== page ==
The virgin diaries: Cold drinks with no booze but plenty of spirit

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by Brian Clarey, Eric Ginsburg, Jordan Green, Anthony Harrison and Sayaka Matsuoka

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I don’t drink anymore.

That is to say, I don’t drink alcohol anymore, though my experience in that realm is considerable.

I still spend time in bars, for both business and pleasure — mostly, I admit, pleasure, even though I no longer partake in the hard stuff.

But I’ve noticed in the last year or so that Triad bars, restaurants and coffee shops have been stepping up their soft-drink game, bringing more to the table than what’s available in the soda gun.

Unique coffees and sparkling drinks, fresh and custom ingredients, mocktails, ethnic delicacies and virgin brews proliferate in these parts, meaning, among other things, that I never have to quietly sip on a Diet Coke ever again.

It’s a trend whose time has come — certainly for me, and for anyone else trying to cool off under this oppressive summer sun but isn’t quite ready to start the party.

The list is by no means complete, but it’s a pretty solid survey of offerings in our cities. Feel free to let us know what we missed; we’re always looking for something to sip on.

— BC

Mocktails @ the Marshall Free House (GSO)

Corey McAdams presents a glass of Pineapple con Verdito, a sweet and refreshing drink with a powerful kick — one of three drinks on the Marshall Free House’s mocktail menu.
Corey McAdams presents a glass of Pineapple con Verdito, a sweet and refreshing drink with a powerful kick — one of three drinks on the Marshall Free House’s mocktail menu.

The Pineapple con Verdito is the adventurous cousin in the trio of refreshing summer drinks on the Marshall Free House’s mocktail menu.

A green drink served in a chilled glass and topped with an aromatic mint leaf, the first impression of the Pineapple con Verdito is a heady commingling of pineapple, cilantro and basil, followed by a wave of heat from jalapeños. On a hot day, it’s almost enough to trigger perspiration and bug-eyed determination to soldier through the spicy onslaught. In that way, the jalapeño is a good substitute for liquor, and helps pace the drink for maximum appreciation.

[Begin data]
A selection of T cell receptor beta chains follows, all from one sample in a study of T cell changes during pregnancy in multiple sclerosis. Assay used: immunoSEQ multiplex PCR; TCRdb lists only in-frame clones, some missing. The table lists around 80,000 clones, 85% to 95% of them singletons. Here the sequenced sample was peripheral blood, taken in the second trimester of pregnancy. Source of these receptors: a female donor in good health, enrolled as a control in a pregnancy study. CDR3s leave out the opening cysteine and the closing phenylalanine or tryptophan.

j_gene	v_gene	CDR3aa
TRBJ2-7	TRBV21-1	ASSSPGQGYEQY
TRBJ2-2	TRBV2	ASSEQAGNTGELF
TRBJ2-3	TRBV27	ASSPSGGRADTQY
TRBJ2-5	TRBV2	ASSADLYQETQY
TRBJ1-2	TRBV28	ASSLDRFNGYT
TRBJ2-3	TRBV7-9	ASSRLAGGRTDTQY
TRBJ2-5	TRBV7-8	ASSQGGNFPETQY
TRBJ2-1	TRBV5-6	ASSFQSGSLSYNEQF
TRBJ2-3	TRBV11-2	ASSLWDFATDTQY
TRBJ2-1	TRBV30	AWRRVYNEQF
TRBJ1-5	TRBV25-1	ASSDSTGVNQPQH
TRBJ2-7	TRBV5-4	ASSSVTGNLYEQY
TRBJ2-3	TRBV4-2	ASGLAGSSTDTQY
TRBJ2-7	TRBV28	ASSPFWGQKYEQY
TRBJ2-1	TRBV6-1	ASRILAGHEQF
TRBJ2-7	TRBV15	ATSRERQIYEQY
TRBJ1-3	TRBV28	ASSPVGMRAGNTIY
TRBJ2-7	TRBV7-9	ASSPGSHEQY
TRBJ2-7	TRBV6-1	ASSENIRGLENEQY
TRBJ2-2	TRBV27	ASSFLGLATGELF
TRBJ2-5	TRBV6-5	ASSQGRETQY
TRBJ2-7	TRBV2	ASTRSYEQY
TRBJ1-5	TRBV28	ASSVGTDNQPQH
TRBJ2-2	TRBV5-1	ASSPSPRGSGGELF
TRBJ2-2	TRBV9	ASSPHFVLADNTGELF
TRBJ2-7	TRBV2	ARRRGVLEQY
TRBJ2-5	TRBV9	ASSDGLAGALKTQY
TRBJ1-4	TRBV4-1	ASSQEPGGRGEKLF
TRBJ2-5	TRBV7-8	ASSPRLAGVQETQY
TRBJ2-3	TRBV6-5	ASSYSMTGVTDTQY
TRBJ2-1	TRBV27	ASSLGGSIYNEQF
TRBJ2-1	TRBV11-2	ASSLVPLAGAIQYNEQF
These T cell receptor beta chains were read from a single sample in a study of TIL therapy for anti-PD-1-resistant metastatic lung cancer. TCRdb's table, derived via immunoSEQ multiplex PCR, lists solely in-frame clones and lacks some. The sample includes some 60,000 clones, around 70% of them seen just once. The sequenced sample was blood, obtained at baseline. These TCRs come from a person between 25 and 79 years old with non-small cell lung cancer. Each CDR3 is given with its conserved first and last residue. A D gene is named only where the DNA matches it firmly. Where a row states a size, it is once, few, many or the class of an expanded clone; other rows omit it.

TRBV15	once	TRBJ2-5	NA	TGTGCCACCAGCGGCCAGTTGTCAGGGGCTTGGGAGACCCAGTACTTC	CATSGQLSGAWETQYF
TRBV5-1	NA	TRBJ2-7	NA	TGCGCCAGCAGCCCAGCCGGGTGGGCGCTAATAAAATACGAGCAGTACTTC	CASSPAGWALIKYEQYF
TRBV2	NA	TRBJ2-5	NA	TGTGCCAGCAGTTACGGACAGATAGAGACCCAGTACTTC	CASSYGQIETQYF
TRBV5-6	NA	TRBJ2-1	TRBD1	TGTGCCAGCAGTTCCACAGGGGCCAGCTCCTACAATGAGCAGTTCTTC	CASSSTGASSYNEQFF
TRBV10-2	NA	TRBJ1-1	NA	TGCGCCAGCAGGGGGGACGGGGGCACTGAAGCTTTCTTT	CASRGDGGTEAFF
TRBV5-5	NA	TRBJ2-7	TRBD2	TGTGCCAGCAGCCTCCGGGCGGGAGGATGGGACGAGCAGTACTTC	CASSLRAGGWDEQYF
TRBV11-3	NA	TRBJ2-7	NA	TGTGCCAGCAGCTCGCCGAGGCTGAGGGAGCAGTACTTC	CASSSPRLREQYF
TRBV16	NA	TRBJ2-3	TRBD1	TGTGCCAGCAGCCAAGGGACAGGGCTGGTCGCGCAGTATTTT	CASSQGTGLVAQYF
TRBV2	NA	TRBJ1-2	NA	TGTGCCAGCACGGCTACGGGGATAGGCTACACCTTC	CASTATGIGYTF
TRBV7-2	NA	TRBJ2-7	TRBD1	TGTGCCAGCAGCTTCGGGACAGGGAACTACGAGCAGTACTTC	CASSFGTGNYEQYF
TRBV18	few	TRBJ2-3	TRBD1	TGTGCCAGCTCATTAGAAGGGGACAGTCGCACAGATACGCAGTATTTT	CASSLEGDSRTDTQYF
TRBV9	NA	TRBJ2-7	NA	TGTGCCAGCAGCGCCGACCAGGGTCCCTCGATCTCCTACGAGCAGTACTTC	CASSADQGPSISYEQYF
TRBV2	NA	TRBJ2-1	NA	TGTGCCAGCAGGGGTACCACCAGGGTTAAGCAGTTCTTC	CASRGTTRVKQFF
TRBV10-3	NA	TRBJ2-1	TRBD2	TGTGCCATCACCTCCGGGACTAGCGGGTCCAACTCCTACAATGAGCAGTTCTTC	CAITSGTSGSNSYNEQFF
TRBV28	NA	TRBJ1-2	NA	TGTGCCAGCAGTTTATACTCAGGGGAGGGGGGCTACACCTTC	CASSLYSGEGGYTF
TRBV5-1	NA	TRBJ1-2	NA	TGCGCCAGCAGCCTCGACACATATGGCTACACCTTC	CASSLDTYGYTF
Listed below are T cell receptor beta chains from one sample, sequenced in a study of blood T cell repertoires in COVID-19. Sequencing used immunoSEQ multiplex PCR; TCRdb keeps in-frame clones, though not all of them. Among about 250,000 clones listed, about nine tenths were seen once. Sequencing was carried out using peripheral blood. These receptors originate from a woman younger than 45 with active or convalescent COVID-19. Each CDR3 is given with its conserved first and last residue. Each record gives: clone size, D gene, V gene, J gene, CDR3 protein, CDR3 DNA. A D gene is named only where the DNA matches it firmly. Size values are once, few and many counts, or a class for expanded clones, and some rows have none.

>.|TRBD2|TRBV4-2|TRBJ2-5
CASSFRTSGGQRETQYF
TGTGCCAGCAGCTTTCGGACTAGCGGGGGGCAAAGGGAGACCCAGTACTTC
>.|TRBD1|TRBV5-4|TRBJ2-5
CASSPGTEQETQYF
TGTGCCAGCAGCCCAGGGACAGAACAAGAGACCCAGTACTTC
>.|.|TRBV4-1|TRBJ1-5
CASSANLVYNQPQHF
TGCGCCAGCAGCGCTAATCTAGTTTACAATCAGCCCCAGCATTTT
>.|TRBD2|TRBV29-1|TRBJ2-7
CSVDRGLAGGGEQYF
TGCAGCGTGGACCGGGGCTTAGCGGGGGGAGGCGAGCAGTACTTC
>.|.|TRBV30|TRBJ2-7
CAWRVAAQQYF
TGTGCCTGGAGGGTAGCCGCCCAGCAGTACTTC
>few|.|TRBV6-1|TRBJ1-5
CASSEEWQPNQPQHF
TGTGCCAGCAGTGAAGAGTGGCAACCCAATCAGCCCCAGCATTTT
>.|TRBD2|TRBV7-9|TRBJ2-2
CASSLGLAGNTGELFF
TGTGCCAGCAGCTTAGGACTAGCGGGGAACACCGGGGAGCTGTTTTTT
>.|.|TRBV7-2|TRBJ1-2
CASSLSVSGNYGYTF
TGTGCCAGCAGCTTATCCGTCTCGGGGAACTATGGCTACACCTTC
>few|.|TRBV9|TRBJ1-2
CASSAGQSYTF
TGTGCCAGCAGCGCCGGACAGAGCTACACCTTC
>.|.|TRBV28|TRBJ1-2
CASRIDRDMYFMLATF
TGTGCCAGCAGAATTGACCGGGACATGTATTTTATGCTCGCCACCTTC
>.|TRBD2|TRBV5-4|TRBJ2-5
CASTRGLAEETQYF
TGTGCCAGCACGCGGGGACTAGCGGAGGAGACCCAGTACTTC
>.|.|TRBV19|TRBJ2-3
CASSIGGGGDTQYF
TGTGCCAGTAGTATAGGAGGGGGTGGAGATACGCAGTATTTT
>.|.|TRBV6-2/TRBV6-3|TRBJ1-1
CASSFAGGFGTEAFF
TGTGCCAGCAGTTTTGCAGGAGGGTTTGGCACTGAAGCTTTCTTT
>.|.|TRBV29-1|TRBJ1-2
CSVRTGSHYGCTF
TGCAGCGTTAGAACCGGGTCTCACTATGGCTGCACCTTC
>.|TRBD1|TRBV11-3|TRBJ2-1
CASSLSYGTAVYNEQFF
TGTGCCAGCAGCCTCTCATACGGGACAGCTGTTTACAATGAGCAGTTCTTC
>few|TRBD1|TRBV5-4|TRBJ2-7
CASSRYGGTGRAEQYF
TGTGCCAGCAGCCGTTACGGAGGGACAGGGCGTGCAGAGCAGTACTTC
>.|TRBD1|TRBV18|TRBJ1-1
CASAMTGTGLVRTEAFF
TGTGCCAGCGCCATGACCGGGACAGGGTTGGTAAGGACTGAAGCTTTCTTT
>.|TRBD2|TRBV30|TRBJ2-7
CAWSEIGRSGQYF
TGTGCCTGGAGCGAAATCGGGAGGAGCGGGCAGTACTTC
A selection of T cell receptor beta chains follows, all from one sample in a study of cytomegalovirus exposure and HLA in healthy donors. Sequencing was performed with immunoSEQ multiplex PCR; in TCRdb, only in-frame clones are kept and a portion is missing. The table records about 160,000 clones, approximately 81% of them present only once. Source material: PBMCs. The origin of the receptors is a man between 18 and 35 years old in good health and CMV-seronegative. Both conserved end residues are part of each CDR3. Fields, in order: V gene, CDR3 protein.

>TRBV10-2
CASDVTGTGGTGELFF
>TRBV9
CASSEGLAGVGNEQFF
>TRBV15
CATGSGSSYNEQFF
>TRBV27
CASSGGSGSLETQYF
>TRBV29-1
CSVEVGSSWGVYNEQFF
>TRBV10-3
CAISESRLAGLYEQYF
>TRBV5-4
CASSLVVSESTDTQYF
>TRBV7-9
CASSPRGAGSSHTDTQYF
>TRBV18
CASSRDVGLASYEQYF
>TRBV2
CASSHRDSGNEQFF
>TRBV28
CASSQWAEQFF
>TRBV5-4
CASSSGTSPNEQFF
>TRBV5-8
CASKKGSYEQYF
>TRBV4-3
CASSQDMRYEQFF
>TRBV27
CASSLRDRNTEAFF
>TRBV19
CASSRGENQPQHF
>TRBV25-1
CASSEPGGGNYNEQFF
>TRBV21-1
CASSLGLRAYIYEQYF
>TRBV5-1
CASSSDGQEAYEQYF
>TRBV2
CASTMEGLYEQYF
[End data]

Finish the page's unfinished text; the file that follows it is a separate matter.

And though he’s talking about the British-inspired pub’s ginger ale — made with an extract from raw ginger root and simple syrup — owner Marty Kotis’ remark might just as easily apply to the Pineapple con Verdito.

“If somebody is having a vodka and tonic, you’re pacing yourself with them, and you feel like you’re part of the party,” he says.

The standard version of the Pineapple con Verdito with tequila won the 2014 Bartenders Ball in Greensboro.

Like the other two drinks on the mocktail menu, it was developed by Myles Cunliffe, a consultant with the Mixology Group in the United Kingdom whom Kotis has kept on retainer for about three years. While the Pineapple con Verdito exults in heat, the Ginger Fizz, with lime juice, ginger syrup, mint, blackberries and club soda corners the market for fruitiness, and the Almond Smash brings a nutty flavor profile, with almond water and fig syrup intermixing with lemon juice and club soda.

All the herbs used in the cocktails at Marshall Free House are grown on Haw River Farms, an operation managed by his wife Asheley at their place in Summerfield. That’s an important principle for Marty Kotis, who prides his staff on their ability to customize drinks to his patrons’ individual specifications.

“When you’re making good drinks,” he says, “you’re using fresh juice, fresh herbs. It’s not just something you throw together.”

— JG